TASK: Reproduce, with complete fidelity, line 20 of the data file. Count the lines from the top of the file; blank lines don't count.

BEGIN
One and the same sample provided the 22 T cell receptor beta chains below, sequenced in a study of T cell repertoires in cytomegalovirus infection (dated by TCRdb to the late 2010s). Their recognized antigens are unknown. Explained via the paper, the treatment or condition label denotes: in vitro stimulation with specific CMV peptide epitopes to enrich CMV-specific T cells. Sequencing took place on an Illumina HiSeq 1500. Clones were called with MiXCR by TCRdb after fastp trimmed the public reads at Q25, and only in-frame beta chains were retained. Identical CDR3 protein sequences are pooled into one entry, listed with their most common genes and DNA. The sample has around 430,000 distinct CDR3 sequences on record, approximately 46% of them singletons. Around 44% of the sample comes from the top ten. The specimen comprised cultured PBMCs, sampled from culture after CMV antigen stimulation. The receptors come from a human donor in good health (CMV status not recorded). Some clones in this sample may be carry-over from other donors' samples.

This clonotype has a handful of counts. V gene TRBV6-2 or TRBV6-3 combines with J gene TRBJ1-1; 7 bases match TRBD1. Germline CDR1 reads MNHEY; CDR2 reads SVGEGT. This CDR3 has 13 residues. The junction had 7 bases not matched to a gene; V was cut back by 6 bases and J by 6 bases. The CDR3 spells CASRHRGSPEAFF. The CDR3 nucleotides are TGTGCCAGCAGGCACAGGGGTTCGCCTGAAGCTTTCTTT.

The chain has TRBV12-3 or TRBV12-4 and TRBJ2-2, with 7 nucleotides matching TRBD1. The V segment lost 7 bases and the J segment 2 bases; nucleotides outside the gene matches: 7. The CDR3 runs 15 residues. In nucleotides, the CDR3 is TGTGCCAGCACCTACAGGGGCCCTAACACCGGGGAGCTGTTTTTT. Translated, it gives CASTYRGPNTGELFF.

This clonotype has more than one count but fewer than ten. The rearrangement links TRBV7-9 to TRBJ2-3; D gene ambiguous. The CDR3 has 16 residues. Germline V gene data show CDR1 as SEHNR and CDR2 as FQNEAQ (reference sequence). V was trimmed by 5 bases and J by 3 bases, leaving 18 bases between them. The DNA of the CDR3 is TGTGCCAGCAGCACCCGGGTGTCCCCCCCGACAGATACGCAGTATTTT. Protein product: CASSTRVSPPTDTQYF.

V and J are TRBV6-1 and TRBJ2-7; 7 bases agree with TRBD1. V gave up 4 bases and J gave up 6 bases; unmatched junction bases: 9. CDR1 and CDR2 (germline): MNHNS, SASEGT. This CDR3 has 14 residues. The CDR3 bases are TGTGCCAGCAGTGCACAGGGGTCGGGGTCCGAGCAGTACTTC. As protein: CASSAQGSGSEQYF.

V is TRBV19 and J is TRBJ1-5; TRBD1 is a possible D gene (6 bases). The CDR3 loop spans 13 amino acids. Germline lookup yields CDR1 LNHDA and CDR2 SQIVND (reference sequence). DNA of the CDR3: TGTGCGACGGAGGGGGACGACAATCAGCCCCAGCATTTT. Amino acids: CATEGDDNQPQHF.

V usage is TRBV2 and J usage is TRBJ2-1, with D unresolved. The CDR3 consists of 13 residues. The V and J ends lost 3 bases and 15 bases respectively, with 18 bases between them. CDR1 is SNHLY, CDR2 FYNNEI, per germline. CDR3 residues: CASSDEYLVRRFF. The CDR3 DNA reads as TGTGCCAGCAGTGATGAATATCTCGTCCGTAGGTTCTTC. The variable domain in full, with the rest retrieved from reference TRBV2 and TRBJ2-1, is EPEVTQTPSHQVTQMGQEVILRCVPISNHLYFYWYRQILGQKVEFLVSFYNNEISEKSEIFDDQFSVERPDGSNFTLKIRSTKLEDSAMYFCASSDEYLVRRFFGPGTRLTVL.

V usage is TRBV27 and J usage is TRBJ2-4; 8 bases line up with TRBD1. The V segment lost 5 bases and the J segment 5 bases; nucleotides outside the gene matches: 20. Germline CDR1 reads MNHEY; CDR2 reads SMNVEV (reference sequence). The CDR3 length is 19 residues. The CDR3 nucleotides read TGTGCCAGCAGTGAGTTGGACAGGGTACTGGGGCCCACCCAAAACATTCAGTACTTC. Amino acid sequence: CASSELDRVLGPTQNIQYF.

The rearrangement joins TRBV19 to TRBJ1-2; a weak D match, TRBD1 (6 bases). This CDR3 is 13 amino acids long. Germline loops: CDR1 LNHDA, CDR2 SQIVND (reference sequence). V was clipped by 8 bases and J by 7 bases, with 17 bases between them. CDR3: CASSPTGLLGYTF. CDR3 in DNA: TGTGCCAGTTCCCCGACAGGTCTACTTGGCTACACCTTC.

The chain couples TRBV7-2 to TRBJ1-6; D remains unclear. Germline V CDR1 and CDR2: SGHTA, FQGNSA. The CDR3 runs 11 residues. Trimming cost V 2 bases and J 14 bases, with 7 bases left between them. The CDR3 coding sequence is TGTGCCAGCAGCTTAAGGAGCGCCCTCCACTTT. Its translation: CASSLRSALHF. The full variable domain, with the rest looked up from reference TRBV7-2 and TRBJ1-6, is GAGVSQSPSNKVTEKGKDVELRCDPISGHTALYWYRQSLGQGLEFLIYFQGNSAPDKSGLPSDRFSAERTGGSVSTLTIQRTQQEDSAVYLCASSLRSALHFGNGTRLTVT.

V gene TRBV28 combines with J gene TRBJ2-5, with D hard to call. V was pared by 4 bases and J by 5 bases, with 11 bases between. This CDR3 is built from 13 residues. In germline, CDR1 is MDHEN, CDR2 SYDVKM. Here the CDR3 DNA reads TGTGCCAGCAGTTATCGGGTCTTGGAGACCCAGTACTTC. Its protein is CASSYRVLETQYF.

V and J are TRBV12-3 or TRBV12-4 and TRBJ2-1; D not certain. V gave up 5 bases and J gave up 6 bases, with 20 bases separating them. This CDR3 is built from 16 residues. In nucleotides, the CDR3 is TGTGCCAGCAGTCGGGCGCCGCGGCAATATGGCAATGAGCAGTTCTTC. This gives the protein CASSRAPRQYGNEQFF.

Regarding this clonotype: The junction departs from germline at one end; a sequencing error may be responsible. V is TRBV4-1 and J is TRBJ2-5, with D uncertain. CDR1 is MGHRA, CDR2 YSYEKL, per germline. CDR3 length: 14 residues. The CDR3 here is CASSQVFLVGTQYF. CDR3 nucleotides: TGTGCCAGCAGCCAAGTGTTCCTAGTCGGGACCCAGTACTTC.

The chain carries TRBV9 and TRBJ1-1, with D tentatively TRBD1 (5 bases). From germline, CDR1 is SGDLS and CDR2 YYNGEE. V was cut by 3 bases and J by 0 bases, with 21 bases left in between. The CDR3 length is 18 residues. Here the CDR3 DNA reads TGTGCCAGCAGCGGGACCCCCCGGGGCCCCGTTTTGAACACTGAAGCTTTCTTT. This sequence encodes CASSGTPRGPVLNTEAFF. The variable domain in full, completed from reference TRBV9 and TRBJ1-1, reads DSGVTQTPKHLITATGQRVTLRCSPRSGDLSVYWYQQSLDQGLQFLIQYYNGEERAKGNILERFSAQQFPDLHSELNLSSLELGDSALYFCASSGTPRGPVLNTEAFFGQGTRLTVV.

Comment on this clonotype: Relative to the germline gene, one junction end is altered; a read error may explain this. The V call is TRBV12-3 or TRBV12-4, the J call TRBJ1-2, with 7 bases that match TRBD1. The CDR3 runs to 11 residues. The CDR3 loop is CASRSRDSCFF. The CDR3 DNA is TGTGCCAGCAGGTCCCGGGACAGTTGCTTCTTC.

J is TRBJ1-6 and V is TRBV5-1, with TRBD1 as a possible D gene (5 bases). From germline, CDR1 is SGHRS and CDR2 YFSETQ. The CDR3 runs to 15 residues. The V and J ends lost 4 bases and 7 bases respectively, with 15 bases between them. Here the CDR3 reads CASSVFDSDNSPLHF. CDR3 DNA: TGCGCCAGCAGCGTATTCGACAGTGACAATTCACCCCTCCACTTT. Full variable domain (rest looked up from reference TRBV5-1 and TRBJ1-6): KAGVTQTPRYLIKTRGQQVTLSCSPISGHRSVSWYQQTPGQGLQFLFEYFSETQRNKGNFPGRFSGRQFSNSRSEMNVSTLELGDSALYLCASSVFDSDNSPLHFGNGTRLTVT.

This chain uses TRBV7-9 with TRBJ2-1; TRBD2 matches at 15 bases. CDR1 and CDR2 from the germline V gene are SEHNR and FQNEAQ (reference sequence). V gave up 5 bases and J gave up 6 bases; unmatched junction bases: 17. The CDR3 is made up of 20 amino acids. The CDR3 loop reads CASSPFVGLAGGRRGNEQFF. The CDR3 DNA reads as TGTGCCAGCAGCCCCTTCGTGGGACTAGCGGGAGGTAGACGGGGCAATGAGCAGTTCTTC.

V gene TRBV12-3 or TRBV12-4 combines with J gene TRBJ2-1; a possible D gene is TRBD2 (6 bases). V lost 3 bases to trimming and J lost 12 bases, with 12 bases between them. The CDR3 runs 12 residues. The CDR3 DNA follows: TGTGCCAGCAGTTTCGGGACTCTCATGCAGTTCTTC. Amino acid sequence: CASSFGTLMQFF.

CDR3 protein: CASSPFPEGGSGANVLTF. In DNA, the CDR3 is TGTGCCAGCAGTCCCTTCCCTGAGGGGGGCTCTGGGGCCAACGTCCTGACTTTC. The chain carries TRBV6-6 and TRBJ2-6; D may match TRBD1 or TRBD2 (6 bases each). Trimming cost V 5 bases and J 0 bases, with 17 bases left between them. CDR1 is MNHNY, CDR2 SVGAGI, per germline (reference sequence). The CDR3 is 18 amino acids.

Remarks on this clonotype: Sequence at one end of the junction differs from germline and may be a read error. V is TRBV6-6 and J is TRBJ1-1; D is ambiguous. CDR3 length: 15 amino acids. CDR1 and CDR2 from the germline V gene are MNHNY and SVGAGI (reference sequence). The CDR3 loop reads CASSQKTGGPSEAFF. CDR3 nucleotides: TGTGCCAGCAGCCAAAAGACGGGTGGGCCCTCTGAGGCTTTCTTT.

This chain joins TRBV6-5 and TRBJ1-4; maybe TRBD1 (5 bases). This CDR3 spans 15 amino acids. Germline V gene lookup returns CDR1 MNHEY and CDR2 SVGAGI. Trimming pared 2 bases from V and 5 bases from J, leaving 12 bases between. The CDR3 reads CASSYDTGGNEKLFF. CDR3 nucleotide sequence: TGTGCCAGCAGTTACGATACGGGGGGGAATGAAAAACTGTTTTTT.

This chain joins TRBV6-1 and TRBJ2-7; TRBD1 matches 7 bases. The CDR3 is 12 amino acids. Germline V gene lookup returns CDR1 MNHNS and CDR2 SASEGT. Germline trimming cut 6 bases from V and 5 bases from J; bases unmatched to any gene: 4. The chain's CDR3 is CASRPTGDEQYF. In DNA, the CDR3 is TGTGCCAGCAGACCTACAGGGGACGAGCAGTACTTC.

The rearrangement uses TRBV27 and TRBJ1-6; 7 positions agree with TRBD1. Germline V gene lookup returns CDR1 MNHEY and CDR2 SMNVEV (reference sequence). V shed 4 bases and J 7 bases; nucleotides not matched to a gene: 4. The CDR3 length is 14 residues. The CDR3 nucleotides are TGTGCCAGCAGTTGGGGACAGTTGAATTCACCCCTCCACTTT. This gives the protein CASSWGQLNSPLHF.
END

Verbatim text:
Remarks on this clonotype: Sequence at one end of the junction differs from germline and may be a read error. V is TRBV6-6 and J is TRBJ1-1; D is ambiguous. CDR3 length: 15 amino acids. CDR1 and CDR2 from the germline V gene are MNHNY and SVGAGI (reference sequence). The CDR3 loop reads CASSQKTGGPSEAFF. CDR3 nucleotides: TGTGCCAGCAGCCAAAAGACGGGTGGGCCCTCTGAGGCTTTCTTT.